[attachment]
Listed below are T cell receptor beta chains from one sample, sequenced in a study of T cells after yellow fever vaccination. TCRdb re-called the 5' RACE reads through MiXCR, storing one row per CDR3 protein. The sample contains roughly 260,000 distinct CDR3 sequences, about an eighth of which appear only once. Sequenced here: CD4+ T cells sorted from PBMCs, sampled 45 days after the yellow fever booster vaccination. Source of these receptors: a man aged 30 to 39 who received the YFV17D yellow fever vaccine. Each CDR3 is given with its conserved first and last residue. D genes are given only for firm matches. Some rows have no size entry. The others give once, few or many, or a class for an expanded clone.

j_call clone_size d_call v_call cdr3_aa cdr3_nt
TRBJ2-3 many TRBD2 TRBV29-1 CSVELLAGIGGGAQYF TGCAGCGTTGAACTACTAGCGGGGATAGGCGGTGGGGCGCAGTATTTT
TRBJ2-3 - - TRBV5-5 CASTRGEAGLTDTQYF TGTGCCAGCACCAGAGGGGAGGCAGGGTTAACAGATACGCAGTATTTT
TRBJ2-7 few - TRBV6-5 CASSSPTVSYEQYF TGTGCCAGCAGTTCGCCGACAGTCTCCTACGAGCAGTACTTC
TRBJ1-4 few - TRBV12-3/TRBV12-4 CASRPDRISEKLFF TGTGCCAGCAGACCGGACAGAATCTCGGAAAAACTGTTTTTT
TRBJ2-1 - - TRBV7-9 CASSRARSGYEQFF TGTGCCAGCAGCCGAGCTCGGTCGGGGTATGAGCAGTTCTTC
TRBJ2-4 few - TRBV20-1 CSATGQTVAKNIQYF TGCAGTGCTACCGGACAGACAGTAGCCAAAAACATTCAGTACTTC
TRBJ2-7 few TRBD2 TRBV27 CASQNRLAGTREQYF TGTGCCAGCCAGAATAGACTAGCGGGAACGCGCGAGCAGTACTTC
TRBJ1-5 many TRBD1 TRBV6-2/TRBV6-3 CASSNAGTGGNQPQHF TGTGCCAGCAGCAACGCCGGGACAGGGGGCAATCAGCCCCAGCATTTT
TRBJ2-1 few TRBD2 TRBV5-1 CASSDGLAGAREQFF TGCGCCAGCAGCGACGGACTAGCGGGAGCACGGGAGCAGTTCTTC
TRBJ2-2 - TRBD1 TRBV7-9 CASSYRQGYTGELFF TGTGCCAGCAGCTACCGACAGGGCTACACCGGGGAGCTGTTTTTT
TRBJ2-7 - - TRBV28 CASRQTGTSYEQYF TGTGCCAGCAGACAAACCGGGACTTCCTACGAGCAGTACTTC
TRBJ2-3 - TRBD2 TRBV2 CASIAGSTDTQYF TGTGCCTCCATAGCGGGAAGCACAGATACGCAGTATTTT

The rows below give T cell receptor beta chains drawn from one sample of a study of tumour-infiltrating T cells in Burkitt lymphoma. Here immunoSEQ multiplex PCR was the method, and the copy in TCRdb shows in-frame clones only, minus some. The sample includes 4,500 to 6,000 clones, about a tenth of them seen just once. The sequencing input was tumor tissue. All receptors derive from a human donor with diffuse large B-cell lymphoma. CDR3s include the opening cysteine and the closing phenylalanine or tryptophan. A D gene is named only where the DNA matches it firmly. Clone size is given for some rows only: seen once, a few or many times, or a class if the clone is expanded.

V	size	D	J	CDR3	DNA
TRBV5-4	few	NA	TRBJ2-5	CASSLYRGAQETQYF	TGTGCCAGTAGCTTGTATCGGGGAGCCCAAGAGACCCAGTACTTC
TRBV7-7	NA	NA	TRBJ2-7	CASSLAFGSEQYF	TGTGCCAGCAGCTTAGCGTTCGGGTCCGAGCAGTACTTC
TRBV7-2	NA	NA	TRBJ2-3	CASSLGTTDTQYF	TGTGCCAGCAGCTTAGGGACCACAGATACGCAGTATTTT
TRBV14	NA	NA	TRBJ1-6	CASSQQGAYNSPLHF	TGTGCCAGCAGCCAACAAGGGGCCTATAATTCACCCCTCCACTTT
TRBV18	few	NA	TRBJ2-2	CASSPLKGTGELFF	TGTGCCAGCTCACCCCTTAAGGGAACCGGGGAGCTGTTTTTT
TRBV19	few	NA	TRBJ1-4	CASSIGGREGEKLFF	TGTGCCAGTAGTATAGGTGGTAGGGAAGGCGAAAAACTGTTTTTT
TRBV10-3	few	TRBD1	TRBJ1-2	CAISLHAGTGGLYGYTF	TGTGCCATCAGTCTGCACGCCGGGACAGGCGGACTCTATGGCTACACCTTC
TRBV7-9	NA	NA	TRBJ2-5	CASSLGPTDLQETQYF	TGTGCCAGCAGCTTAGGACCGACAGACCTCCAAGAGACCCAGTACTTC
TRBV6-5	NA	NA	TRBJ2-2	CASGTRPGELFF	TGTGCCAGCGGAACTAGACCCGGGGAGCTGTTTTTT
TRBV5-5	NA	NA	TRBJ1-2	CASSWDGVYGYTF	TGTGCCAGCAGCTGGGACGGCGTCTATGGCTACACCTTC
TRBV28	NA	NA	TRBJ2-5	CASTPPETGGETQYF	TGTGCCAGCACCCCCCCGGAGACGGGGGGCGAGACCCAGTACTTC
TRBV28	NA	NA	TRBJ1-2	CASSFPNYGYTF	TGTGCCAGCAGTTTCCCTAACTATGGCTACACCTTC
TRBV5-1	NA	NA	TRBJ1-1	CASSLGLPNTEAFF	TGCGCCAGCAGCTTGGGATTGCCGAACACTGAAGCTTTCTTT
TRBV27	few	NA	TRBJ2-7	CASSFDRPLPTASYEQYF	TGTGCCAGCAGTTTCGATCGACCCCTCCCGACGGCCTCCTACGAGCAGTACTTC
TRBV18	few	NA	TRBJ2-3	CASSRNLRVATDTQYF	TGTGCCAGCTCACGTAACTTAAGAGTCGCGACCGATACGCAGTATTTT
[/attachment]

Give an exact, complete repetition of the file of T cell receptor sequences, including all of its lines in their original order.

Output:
Listed below are T cell receptor beta chains from one sample, sequenced in a study of T cells after yellow fever vaccination. TCRdb re-called the 5' RACE reads through MiXCR, storing one row per CDR3 protein. The sample contains roughly 260,000 distinct CDR3 sequences, about an eighth of which appear only once. Sequenced here: CD4+ T cells sorted from PBMCs, sampled 45 days after the yellow fever booster vaccination. Source of these receptors: a man aged 30 to 39 who received the YFV17D yellow fever vaccine. Each CDR3 is given with its conserved first and last residue. D genes are given only for firm matches. Some rows have no size entry. The others give once, few or many, or a class for an expanded clone.

j_call clone_size d_call v_call cdr3_aa cdr3_nt
TRBJ2-3 many TRBD2 TRBV29-1 CSVELLAGIGGGAQYF TGCAGCGTTGAACTACTAGCGGGGATAGGCGGTGGGGCGCAGTATTTT
TRBJ2-3 - - TRBV5-5 CASTRGEAGLTDTQYF TGTGCCAGCACCAGAGGGGAGGCAGGGTTAACAGATACGCAGTATTTT
TRBJ2-7 few - TRBV6-5 CASSSPTVSYEQYF TGTGCCAGCAGTTCGCCGACAGTCTCCTACGAGCAGTACTTC
TRBJ1-4 few - TRBV12-3/TRBV12-4 CASRPDRISEKLFF TGTGCCAGCAGACCGGACAGAATCTCGGAAAAACTGTTTTTT
TRBJ2-1 - - TRBV7-9 CASSRARSGYEQFF TGTGCCAGCAGCCGAGCTCGGTCGGGGTATGAGCAGTTCTTC
TRBJ2-4 few - TRBV20-1 CSATGQTVAKNIQYF TGCAGTGCTACCGGACAGACAGTAGCCAAAAACATTCAGTACTTC
TRBJ2-7 few TRBD2 TRBV27 CASQNRLAGTREQYF TGTGCCAGCCAGAATAGACTAGCGGGAACGCGCGAGCAGTACTTC
TRBJ1-5 many TRBD1 TRBV6-2/TRBV6-3 CASSNAGTGGNQPQHF TGTGCCAGCAGCAACGCCGGGACAGGGGGCAATCAGCCCCAGCATTTT
TRBJ2-1 few TRBD2 TRBV5-1 CASSDGLAGAREQFF TGCGCCAGCAGCGACGGACTAGCGGGAGCACGGGAGCAGTTCTTC
TRBJ2-2 - TRBD1 TRBV7-9 CASSYRQGYTGELFF TGTGCCAGCAGCTACCGACAGGGCTACACCGGGGAGCTGTTTTTT
TRBJ2-7 - - TRBV28 CASRQTGTSYEQYF TGTGCCAGCAGACAAACCGGGACTTCCTACGAGCAGTACTTC
TRBJ2-3 - TRBD2 TRBV2 CASIAGSTDTQYF TGTGCCTCCATAGCGGGAAGCACAGATACGCAGTATTTT

The rows below give T cell receptor beta chains drawn from one sample of a study of tumour-infiltrating T cells in Burkitt lymphoma. Here immunoSEQ multiplex PCR was the method, and the copy in TCRdb shows in-frame clones only, minus some. The sample includes 4,500 to 6,000 clones, about a tenth of them seen just once. The sequencing input was tumor tissue. All receptors derive from a human donor with diffuse large B-cell lymphoma. CDR3s include the opening cysteine and the closing phenylalanine or tryptophan. A D gene is named only where the DNA matches it firmly. Clone size is given for some rows only: seen once, a few or many times, or a class if the clone is expanded.

V	size	D	J	CDR3	DNA
TRBV5-4	few	NA	TRBJ2-5	CASSLYRGAQETQYF	TGTGCCAGTAGCTTGTATCGGGGAGCCCAAGAGACCCAGTACTTC
TRBV7-7	NA	NA	TRBJ2-7	CASSLAFGSEQYF	TGTGCCAGCAGCTTAGCGTTCGGGTCCGAGCAGTACTTC
TRBV7-2	NA	NA	TRBJ2-3	CASSLGTTDTQYF	TGTGCCAGCAGCTTAGGGACCACAGATACGCAGTATTTT
TRBV14	NA	NA	TRBJ1-6	CASSQQGAYNSPLHF	TGTGCCAGCAGCCAACAAGGGGCCTATAATTCACCCCTCCACTTT
TRBV18	few	NA	TRBJ2-2	CASSPLKGTGELFF	TGTGCCAGCTCACCCCTTAAGGGAACCGGGGAGCTGTTTTTT
TRBV19	few	NA	TRBJ1-4	CASSIGGREGEKLFF	TGTGCCAGTAGTATAGGTGGTAGGGAAGGCGAAAAACTGTTTTTT
TRBV10-3	few	TRBD1	TRBJ1-2	CAISLHAGTGGLYGYTF	TGTGCCATCAGTCTGCACGCCGGGACAGGCGGACTCTATGGCTACACCTTC
TRBV7-9	NA	NA	TRBJ2-5	CASSLGPTDLQETQYF	TGTGCCAGCAGCTTAGGACCGACAGACCTCCAAGAGACCCAGTACTTC
TRBV6-5	NA	NA	TRBJ2-2	CASGTRPGELFF	TGTGCCAGCGGAACTAGACCCGGGGAGCTGTTTTTT
TRBV5-5	NA	NA	TRBJ1-2	CASSWDGVYGYTF	TGTGCCAGCAGCTGGGACGGCGTCTATGGCTACACCTTC
TRBV28	NA	NA	TRBJ2-5	CASTPPETGGETQYF	TGTGCCAGCACCCCCCCGGAGACGGGGGGCGAGACCCAGTACTTC
TRBV28	NA	NA	TRBJ1-2	CASSFPNYGYTF	TGTGCCAGCAGTTTCCCTAACTATGGCTACACCTTC
TRBV5-1	NA	NA	TRBJ1-1	CASSLGLPNTEAFF	TGCGCCAGCAGCTTGGGATTGCCGAACACTGAAGCTTTCTTT
TRBV27	few	NA	TRBJ2-7	CASSFDRPLPTASYEQYF	TGTGCCAGCAGTTTCGATCGACCCCTCCCGACGGCCTCCTACGAGCAGTACTTC
TRBV18	few	NA	TRBJ2-3	CASSRNLRVATDTQYF	TGTGCCAGCTCACGTAACTTAAGAGTCGCGACCGATACGCAGTATTTT